-Use a soft-bristled brush, warm water, and a mild solution to clean the Litepeak GTX.

-Leave the boots in an airy spot to dry. Never place them near any direct source of heat as it may affect their quality.

Backpackers who need a high-cut pair for multi-day trips may want to consider the Litepeak GTX and Salomon Quest Prime GTX. These footgear products are equipped with various technologies and components that give performance and protection for harsh trail conditions. Shown below are some of the key differences that set these two offerings apart.

Upper. Salomon furnished the Quest Prime GTX with an upper made of suede and split leather, making it sturdier against wear and tear. A Gore-Tex Extended Comfort laminate is embedded into the component to prevent water intrusions while preserving breathability. Moreover, it sports a toe cap, mudguard overlays, and a heel cap for protection from various trail dangers. On the other hand, the Meindl Litepeak GTX comes with a suede and mesh upper, making it lighter.

Midsole. The Salomon Quest Prime GTX features a dual-density EVA midsole for cushioning and shock reduction. A molded shank is incorporated into this component to make it more rigid and resistant to twisting. It comes with the brand’s Advanced Chassis technology to optimize motion control and stability. An Ortholite insole sits on top of the midsole for arch support and moisture management.

The Meindl Litepeak GTX, meanwhile, comes with a single-density EVA midsole and an Air Active Soft Print Drysole. These components yield cushioning, underfoot comfort, and arch support.

Fit. The Quest Prime GTX is equipped with Salomon’s Sensifit technology. This feature cradles the foot, which results in a more secure and precise fit. The Meindl Litepeak GTX employs a Variofix 3 System to combine the heel grip and the upper to reduce pressure points and achieve a precise lockdown. Both of these backpacking boots are available to men and women.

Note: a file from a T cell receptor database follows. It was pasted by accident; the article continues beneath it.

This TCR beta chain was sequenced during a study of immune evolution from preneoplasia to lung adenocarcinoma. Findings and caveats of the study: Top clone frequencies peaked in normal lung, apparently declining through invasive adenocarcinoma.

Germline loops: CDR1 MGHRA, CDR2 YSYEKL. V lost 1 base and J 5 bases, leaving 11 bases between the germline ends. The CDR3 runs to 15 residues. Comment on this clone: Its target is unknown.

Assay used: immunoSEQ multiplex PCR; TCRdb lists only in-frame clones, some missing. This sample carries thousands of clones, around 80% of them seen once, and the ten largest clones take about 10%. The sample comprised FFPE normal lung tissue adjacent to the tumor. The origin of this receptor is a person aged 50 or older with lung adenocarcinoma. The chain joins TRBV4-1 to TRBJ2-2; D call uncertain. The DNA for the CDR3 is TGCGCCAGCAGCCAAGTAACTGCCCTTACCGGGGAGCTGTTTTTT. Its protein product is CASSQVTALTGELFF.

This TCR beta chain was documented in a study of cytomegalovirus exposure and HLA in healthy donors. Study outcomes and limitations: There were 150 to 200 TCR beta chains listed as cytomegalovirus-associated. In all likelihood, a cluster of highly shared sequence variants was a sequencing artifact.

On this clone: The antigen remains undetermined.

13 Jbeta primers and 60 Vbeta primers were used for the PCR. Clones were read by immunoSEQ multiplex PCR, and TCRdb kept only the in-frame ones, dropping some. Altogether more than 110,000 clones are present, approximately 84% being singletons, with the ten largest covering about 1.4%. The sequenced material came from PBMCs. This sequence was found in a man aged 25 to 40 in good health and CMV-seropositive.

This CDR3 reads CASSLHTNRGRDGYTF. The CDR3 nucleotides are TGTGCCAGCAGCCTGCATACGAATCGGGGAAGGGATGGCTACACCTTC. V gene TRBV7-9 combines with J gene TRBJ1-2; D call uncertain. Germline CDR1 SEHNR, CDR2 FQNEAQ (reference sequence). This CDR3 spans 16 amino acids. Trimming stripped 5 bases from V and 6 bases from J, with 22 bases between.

Weight. The Salomon Quest Prime GTX for men has a weight of 570g while its women’s variant weighs 490g. The Meindl Litepeak GTX is heavier with a weight of 600g and 480g for male and female trekkers, respectively.

Price. The Meindl Litepeak GTX is more expensive than the Salomon Quest Prime GTX.

-Those looking for a lighter alternative that can still provide ample water protection can check the Merrell Moab 2 Mid Waterproof or the Keen Targhee III Waterproof Mid.


How Meindl Litepeak GTX ranks compared to all other shoes
Bottom 30% hiking boots
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Bottom 21% Meindl hiking boots
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Bottom 25% backpacking hiking boots
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The current trend of Meindl Litepeak GTX.
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Paul Ronto
Paul Ronto

Over the past 20 years, Paul has climbed, hiked, and ran all over the world. He has summited peaks throughout the Americas, trekked through Africa, and tested his endurance in 24-hour trail races as well as 6 marathons. On average, he runs 30-50 miles a week in the foothills of Northern Colorado. His research is regularly cited in The New York Times, Washington Post, National Geographic, etc. On top of this, Paul is leading the running shoe lab where he cuts shoes apart and analyses every detail of the shoes that you might buy.